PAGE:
The only rail connection between Zambia and Zimbabwe is the spectacular steel arch combined road and rail bridge over the Zambesi gorge a short distance downstream from the magnificent spectacle of the Victoria Falls.
The first European to see the falls was David Livingstone, on 17 November, 1855, during his journey from the upper reaches of the Zambezi to its mouth. Livingstone reached the Falls from upriver and rowed across to a small island that now bears the name Livingstone Island. Livingstone named the falls after Queen Victoria. He wrote of them: “No one can imagine the beauty of the view from anything witnessed in England. It had never been seen before by European eyes; but scenes so lovely must have been gazed upon by angels in their flight.”
The Falls are extremely broad, being over 1 mile (1.7km) in width. Its maximum height, in the middle of the stream, is 354 feet (108m) - twice the height of Niagara Falls. It tumbles into a narrow chasm, just 400 feet (120m) wide, allowing superb views from the clifftops opposite. The maximum flow rate in the rainy season is 9100 cubic metres (2 million Imperial or 2.4 million US gallons) every second.
The bridge was inspired by the dream of Cecil Rhodes for a railway running all the way from the Cape of Good Hope in South Africa to Cairo in Egypt. He himself chose the location for the bridge, partly at least to ensure travellers a good view of the Falls, though he never actually visited the location. The bridge itself was designed by the engineer Ralph Freeman. He later went on to design Sydney Harbour Bridge and was subsequently knighted for his works.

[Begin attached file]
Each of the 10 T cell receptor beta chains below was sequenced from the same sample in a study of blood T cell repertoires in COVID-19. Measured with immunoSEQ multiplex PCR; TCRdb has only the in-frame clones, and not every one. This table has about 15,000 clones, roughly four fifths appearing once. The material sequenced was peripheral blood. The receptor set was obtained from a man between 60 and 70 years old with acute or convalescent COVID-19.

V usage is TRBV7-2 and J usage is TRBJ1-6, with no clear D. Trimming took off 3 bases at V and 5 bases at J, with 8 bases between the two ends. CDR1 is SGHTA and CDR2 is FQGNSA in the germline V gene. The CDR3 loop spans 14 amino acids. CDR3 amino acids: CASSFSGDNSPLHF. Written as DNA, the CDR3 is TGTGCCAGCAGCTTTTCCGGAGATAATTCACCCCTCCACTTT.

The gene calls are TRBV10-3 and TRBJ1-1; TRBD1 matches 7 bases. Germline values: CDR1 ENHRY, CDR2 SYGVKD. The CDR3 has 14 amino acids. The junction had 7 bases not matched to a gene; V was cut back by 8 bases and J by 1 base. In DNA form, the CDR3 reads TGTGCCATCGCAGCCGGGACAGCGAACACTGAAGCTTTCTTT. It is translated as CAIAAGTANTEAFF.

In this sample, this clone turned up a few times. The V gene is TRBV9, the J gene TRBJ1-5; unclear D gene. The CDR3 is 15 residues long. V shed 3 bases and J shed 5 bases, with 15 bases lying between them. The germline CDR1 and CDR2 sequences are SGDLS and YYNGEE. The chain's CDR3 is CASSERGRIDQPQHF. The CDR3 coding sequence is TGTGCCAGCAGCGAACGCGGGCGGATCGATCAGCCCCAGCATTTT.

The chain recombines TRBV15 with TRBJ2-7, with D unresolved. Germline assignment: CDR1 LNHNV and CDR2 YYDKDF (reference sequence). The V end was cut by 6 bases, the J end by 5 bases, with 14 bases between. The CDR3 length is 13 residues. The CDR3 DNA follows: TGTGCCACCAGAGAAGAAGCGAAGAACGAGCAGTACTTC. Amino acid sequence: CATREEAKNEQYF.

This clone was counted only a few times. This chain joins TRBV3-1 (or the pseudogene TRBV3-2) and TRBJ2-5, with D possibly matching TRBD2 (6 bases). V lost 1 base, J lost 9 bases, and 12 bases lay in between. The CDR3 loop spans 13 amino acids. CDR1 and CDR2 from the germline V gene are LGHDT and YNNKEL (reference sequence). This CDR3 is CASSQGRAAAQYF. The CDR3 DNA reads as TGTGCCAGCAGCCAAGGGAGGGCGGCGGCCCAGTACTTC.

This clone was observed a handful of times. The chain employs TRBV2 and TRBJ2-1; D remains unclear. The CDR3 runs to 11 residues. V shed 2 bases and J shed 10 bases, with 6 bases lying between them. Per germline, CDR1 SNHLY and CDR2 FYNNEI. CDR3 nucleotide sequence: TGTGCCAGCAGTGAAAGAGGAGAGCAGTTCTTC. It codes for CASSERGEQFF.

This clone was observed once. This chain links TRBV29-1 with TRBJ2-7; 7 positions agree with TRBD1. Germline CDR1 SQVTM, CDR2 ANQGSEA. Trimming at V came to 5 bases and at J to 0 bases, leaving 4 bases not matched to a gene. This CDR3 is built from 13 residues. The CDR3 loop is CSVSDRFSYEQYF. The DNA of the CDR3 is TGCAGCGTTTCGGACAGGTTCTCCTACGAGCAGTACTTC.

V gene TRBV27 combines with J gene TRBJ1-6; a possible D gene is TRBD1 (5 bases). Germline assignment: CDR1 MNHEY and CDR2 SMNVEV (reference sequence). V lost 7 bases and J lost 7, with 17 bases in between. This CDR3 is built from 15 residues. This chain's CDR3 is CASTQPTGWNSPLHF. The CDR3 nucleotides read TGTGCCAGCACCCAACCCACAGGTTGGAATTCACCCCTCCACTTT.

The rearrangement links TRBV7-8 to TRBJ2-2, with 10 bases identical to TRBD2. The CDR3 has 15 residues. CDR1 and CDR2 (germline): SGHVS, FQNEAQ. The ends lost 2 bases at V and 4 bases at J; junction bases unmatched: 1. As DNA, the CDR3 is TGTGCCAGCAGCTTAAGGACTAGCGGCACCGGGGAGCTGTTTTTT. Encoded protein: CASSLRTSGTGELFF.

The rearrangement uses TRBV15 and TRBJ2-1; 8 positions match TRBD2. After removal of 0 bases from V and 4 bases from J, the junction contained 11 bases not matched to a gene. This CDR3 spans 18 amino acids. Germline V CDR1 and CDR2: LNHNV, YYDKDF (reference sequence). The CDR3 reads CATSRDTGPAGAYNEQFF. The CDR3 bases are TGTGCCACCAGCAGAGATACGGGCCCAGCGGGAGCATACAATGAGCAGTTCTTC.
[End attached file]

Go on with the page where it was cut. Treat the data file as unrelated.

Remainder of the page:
The steel arch bridge has a overall length of 820 feet (250m), with a main span of 514 feet (156.6m), standing 420 feet (128m) above the valley floor. Construction started 1904 and it was completed just 14 months later, opening on 12 September, 1905, as a double track rail bridge. One of the tracks was removed in 1930 and replaced by a roadway, thus giving the bridge its present dual role.
The railway link is used by a few freight trains but there are no regular rail passenger services over the bridge today. In the early years of the 21st century, several luxury cruise trains make the journey from South Africa, crossing the bridge as part of their journey, but ongoing political difficulties in Zimbabwe mean that these no longer operate. Until recently, the Victoria Falls Safari Express offered daily steam hauled excursions in a historic dining saloon between Victoria Falls station (Zimbabwe) and Livingstone (Zambia), but it is unclear whether these are still operating at the time of writing.
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except where otherwise credited.
Flag images from CIA World Factbook